Alabama Attorney General Steve Marshall is warning against price gouging ahead of Hurricane Sally’s arrival.
“Alabamians should be on-guard to possible price gouging and home repair fraud during and after Hurricane Sally’s passage through our state,” he said in a statement on Tuesday.
The state’s price gouging law goes into effect when the governor declares a State of Emergency, and it prohibits the "unconscionable pricing" of items for sale or rent, the statement said.
Gov. Kay Ivey declared a State of Emergency for Alabama, effective at 3 p.m. on Sept. 14.
As of Tuesday afternoon, hurricane warnings are in effect for both Mobile and Baldwin counties. Landfall is expected late Tuesday or early Wednesday near the Alabama-Mississippi stateline.
“Although what constitutes an unconscionable price is not specifically set forth in state law, a price that is 25 percent or more above the average price charged in the same area within the last 30 days—unless the increase can be attributed to a reasonable cost—is a prima facie case of unconscionable pricing," Marshall’s statement said.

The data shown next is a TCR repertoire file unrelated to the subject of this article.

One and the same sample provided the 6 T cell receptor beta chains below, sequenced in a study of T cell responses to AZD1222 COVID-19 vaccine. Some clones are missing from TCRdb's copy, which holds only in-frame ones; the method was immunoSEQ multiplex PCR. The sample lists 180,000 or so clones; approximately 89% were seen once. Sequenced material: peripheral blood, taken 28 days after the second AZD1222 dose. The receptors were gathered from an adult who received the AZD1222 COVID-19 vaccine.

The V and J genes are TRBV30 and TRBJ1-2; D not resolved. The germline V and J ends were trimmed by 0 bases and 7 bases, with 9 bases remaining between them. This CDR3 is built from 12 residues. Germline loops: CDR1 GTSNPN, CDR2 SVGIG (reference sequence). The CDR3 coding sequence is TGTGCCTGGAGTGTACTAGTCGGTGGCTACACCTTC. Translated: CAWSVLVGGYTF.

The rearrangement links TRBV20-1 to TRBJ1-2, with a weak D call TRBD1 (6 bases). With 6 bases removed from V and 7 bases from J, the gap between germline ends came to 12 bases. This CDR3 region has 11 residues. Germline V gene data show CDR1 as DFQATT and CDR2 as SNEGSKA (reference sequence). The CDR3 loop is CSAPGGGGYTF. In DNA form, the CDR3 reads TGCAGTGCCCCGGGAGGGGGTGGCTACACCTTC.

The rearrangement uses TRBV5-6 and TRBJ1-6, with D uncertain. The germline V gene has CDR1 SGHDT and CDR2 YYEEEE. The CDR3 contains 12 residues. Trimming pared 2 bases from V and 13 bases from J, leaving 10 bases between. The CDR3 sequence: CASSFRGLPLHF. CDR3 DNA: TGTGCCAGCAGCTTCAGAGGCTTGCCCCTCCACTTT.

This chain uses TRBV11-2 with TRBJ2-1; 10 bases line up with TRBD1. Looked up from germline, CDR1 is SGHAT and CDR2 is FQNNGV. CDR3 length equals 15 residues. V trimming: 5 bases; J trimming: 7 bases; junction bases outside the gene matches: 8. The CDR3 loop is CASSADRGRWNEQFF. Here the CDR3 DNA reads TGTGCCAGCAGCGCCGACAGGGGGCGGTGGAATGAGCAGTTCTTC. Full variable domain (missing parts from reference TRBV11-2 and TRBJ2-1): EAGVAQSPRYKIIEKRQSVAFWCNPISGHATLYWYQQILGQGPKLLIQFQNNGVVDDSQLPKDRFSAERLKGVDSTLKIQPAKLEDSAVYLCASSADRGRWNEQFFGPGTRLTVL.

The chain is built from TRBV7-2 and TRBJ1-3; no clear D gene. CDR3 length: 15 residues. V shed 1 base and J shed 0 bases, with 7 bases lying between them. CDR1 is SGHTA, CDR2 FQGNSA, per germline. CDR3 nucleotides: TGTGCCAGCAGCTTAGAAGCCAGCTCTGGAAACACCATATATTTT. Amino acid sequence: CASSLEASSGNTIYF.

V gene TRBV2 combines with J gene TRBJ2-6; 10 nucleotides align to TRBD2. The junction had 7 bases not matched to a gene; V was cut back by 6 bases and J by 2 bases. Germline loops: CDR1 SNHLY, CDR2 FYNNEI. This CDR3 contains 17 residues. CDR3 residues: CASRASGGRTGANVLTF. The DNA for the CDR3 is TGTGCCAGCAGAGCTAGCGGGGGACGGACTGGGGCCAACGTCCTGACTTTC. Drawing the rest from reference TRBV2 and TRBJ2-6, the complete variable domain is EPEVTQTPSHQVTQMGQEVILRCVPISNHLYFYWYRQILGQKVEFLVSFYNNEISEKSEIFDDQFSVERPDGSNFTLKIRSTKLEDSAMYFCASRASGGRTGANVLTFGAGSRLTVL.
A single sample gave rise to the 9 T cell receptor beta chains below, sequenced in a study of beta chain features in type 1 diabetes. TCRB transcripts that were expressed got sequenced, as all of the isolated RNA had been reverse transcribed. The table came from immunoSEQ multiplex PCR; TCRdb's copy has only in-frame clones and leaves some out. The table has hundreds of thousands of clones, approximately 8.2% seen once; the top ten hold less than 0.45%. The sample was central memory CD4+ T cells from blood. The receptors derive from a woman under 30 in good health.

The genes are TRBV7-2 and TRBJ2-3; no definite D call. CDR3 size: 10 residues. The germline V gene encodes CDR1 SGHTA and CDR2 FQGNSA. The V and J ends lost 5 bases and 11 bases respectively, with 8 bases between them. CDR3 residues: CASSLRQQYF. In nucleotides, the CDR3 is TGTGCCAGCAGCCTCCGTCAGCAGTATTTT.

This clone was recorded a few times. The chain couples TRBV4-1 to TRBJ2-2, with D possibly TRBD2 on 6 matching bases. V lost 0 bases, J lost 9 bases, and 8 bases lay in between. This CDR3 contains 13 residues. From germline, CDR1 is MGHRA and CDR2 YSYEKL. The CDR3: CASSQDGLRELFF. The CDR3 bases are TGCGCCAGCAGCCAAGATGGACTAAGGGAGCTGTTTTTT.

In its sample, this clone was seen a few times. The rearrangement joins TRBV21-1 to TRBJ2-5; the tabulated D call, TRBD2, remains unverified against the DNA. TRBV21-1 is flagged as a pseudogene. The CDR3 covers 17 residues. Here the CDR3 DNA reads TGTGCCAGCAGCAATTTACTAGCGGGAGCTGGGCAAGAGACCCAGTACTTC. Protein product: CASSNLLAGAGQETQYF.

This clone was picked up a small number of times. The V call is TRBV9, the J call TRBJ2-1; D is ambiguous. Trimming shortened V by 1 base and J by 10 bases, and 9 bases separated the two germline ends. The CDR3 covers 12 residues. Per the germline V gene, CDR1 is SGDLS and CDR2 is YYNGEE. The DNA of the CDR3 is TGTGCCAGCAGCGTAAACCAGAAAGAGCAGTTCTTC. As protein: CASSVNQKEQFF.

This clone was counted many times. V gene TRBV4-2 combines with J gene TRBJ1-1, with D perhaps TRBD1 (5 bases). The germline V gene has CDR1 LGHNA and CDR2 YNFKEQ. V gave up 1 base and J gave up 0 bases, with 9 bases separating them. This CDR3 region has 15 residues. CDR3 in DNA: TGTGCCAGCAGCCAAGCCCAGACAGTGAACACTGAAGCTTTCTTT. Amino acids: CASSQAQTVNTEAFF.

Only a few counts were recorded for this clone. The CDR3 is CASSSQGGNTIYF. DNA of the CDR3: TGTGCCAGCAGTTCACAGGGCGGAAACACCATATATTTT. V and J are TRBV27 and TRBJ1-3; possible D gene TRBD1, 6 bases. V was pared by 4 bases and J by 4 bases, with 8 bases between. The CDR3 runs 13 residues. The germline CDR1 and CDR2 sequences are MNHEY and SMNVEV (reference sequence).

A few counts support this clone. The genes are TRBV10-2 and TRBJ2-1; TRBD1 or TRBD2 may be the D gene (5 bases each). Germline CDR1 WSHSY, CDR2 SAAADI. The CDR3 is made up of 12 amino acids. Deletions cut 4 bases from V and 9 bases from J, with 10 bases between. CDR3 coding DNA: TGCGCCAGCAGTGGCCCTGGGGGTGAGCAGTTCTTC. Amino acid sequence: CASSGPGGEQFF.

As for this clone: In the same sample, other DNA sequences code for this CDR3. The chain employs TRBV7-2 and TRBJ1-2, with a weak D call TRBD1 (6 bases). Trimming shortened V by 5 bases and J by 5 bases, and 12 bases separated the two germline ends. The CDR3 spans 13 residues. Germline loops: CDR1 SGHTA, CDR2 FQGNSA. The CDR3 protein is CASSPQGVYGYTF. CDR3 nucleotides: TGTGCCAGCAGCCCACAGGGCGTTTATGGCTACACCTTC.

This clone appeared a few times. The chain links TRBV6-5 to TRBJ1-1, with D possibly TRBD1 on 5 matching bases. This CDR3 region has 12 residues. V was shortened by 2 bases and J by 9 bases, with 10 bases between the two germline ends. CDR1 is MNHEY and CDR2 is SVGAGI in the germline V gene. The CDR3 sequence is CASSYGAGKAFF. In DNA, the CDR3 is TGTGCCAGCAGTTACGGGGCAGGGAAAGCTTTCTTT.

There’s a penalty of up to $1,000 per violation, and people determined to have “willfully and continuously violated this law may be prohibited from doing business in Alabama.”
You can report concerns of fraud or illegal price gouging here.